A Diagnostics & Imaging Week

Molecular diagnostics firm Xenomics (New York), a developer of next-generation medical DNA technologies, has filed a provisional patent in Italy for its technology enabling the detection of Transrenal-DNA of HIV and tuberculosis through the safe and non-invasive process of urine sampling.

"The filing of the provisional patent on our breakthrough detection of TB and HIV-DNA in the urine of AIDS patients marks a continued step in our strategy to aggressively expand the company's intellectual property portfolio and to protect that property with broad and well-enforced U.S. and international patents," said Dr. Randy White, CEO of Xenomics. "To manage this critical area, we recently established our Department of Licensing and Intellectual Property, and appointed veteran patent agent Dr. David Ladner to lead the department. Through filings such as this, Dr. Ladner is spearheading the expansion of our intellectual property portfolio."

The company said it believes the application of its patented technology platform may enable the creation of more accurate testing using urine specimens. The technology also provides the ability to simultaneously detect both HIV and tuberculosis, a common co-infection in AIDS patients, with a single urine sample, and has implications for the detection and treatment of residual HIV infections.

The discovery was made at the Company's joint venture with the National Institute for Infectious Diseases (Rome).

Because the technology was developed in Italy, international patent regulations require that the patent be initially filed in that country where the discovery was made. The initial filing will lead to the filing of the broader European patent, and then to the U.S. patent.

Xenomics is developing and commercializing proprietary gateway DNA testing technology that has the potential to significantly expand the field of molecular diagnostics, currently a $1.5 billion segment of the healthcare and biotechnology industry.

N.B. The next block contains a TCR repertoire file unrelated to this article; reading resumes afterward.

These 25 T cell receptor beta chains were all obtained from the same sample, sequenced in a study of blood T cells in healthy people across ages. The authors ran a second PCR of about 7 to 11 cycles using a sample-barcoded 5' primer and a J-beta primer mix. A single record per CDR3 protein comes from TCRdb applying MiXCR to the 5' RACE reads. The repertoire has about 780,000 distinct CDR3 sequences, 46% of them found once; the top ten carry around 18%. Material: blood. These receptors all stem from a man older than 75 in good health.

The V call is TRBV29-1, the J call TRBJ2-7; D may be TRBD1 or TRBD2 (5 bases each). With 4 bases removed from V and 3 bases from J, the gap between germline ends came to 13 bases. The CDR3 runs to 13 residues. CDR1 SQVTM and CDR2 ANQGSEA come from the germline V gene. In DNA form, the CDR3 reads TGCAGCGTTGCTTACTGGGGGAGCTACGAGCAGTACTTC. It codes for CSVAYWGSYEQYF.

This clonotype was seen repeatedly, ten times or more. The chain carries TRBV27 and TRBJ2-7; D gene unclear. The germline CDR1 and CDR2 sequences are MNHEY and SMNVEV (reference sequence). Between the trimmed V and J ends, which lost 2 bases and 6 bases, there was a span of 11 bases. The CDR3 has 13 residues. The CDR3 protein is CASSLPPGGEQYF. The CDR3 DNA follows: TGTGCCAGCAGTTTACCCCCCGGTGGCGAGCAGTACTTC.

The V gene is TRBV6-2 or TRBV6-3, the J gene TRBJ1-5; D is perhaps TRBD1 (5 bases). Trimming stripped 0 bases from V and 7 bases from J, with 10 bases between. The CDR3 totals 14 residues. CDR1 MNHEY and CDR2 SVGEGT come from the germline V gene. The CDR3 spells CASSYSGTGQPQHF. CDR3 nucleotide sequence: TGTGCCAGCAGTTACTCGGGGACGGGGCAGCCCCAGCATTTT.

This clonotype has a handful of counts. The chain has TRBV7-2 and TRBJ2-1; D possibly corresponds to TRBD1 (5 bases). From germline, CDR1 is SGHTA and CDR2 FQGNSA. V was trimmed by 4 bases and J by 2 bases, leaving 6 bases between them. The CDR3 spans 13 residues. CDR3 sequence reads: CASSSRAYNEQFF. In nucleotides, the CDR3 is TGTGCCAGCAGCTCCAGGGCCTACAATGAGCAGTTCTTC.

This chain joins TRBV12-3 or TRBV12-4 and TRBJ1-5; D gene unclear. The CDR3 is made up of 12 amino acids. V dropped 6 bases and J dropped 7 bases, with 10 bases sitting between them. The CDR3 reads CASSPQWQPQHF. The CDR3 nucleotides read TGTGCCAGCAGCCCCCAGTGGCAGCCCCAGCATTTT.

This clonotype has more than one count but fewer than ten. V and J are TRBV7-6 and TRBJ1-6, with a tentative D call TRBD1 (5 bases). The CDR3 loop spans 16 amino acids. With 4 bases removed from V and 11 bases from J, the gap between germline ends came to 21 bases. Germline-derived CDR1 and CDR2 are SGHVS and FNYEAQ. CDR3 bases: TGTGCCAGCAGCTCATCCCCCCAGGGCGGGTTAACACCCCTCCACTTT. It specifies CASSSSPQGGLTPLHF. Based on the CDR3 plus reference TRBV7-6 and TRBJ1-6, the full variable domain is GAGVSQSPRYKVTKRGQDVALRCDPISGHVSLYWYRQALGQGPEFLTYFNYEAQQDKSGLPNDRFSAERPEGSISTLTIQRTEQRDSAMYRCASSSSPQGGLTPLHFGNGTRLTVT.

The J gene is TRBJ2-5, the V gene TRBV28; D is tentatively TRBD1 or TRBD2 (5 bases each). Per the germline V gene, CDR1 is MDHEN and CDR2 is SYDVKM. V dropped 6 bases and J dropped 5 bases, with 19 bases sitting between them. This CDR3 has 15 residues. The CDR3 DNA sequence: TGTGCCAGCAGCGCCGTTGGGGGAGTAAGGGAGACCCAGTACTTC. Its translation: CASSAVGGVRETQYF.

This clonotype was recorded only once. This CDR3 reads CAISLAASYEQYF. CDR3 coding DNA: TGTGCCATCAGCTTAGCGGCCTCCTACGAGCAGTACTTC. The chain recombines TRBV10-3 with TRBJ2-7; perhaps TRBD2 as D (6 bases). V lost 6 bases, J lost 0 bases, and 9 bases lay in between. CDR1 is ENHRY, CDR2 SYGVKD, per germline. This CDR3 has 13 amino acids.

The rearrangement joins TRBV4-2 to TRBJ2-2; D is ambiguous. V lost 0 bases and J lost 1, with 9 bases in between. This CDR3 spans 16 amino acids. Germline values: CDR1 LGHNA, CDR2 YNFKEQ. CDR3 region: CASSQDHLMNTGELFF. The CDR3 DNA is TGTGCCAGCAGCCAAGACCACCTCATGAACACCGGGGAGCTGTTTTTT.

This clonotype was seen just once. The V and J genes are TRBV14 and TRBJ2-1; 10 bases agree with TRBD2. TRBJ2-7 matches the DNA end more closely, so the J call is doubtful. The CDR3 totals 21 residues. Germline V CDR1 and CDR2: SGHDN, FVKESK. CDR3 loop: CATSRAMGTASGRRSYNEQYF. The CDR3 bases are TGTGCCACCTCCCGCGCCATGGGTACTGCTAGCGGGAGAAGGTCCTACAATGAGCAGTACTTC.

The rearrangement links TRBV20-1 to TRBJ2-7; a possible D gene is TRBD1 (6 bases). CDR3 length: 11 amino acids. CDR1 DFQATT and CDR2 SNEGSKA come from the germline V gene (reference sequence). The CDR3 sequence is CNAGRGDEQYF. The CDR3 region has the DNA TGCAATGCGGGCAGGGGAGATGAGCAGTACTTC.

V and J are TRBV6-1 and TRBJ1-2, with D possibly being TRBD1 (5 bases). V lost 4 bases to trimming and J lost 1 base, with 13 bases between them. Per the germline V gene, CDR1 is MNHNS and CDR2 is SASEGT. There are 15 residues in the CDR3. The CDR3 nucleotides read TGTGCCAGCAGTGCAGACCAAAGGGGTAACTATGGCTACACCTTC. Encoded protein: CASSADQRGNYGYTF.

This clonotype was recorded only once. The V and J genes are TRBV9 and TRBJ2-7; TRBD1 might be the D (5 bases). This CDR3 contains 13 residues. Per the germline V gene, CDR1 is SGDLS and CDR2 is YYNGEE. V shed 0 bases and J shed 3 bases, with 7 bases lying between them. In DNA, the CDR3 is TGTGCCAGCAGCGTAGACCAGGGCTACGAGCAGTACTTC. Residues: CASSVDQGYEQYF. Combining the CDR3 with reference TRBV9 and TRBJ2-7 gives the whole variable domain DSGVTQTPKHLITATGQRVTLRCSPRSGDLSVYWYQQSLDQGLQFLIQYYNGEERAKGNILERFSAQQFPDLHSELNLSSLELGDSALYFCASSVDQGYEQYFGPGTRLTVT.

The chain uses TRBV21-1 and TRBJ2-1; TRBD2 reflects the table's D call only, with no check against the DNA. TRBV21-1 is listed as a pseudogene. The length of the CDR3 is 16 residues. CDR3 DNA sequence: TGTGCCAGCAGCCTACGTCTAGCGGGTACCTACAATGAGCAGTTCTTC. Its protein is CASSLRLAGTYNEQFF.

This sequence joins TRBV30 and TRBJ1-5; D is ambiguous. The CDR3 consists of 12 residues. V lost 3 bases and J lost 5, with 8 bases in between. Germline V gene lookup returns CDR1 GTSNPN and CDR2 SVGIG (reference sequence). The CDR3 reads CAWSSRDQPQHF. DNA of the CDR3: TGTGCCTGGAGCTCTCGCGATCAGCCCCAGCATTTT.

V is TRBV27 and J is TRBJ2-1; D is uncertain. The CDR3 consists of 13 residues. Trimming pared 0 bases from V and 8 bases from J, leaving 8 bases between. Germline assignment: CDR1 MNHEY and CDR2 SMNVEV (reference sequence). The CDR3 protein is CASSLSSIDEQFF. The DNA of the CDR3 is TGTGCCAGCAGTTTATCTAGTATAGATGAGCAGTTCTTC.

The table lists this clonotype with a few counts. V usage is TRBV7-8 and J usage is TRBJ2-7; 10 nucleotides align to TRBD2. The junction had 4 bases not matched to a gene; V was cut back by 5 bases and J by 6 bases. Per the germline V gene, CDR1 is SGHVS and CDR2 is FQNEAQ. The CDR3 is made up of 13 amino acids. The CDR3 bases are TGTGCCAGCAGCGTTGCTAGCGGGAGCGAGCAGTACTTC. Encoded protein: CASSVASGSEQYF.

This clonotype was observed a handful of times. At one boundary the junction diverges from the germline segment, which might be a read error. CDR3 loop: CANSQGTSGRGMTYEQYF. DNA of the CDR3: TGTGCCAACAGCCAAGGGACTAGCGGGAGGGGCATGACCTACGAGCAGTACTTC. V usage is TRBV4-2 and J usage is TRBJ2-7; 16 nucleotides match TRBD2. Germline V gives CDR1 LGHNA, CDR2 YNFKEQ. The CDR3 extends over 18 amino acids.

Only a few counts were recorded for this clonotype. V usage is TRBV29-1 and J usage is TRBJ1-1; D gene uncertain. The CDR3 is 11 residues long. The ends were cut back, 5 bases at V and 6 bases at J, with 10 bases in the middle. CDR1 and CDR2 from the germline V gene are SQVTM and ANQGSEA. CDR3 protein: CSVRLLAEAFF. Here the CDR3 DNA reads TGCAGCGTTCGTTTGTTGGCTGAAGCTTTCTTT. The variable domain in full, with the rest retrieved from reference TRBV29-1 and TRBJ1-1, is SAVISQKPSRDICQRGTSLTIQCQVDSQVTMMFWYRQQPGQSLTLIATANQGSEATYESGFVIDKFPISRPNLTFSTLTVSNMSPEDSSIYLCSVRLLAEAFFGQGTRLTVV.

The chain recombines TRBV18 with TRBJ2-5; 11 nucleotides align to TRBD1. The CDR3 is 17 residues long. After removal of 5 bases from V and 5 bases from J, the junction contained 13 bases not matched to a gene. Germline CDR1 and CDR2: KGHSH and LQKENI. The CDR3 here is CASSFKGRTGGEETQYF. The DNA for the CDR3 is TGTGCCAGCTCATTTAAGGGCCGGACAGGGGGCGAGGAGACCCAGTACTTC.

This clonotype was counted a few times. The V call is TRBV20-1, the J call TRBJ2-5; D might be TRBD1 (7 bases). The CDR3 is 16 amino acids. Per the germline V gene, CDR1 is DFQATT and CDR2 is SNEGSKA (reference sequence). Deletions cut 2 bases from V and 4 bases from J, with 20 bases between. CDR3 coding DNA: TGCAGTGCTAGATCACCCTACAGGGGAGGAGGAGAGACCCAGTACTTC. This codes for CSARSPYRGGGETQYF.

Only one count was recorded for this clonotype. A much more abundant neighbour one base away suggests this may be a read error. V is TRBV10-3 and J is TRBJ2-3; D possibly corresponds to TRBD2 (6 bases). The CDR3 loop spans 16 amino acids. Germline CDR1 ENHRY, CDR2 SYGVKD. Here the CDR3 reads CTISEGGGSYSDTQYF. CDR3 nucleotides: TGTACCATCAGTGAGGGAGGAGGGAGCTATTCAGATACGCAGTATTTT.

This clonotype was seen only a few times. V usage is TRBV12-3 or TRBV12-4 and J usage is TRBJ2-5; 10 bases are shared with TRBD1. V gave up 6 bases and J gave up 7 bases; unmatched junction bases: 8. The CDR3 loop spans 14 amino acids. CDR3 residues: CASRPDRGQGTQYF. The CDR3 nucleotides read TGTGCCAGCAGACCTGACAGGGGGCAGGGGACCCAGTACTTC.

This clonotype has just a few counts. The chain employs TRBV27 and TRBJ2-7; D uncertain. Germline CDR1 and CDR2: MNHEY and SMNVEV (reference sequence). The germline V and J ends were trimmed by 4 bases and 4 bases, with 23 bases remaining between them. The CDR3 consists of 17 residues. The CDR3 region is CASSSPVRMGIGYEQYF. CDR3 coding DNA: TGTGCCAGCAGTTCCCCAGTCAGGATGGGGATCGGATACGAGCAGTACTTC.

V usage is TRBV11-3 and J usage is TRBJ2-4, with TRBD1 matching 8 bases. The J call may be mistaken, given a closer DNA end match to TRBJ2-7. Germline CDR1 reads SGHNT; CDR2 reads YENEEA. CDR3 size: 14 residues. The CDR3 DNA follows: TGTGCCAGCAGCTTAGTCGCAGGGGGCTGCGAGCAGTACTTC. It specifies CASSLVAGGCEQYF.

Lifeline gets Greek MataScope order

Lifeline Biotechnologies (Reno, Nevada) reported that an initial order of its early breast detection microendoscope system, the MastaScope, has been shipped to Greece.

This initial shipment is expected to lead to future sales in Greece, the company said.

There are now MastaScope systems used in Egypt, Croatia, China and Puerto Rico as well as the U.S., according to Lifeline.

The MastaScope is used in the early detection of cancer and other abnormalities of the breast. The MastaScope has completed development and has entered the marketplace in the U.S. and internationally. The First Warning System, for assisting in the early detection of breast cancer, and the OvaScope, for assisting in the early detection of ovarian cancer, are continuing to be developed by the company.

The company also said it continues to carry out R&D of its premiere technology, the First Warning System, an early warning breast cancer detection system.

Lifeline develops technologies focused on prevention, early detection and diagnosis of disease conditions.

Affymetrix, BioMerieux in GeneChip accord

Affymetrix (Santa Clara, California) and BioM rieux (Marcy l'Etoile, France) signed a new agreement granting the French company comprehensive, long-term access to the GeneChip technology of Affymetrix for the development and marketing of in vitro diagnostic tests for breast cancer, plus an option for extending the agreement to other cancers.

The deal gives BioM rieux nonexclusive rights to DNA chips patented by Affymetrix, and to Affymetrix's instrumentation systems. Financial terms were not disclosed.

Chemicon in Amplifluor licensing

Serologicals (Atlanta) reported that its wholly owned subsidiary, Chemicon International, and OctoMethylome Sciences (OMS; Liege, Belgium), entered an agreement in which OMS licensed Chemicon's patented fluorescent detection technology, Amplifluor, for the development of diagnostic assays detecting DNA methylation patterns.

The Amplifluor system can be used for a variety of nucleic acid-amplification techniques, and can be incorporated in drug discovery, with other applications in genomics, clinical diagnostics, forensics, biothreat and food testing. Financial terms were not disclosed.

Sigma-Aldrich completes Proligo buy

Sigma-Aldrich (St. Louis) completed its acquisition of the Proligo Group from Degussa (Dusseldorf, Germany). Terms of the purchase were not disclosed.

Proligo, a global supplier of key genomics research tools including custom DNA, custom RNA and phosphoramidite raw materials used for DNA and RNA synthesis, had 2004 sales of about $40 million. Nine months of Proligo's operating results will be added to Sigma-Aldrich's performance in 2005, increasing overall sales growth by about 2%.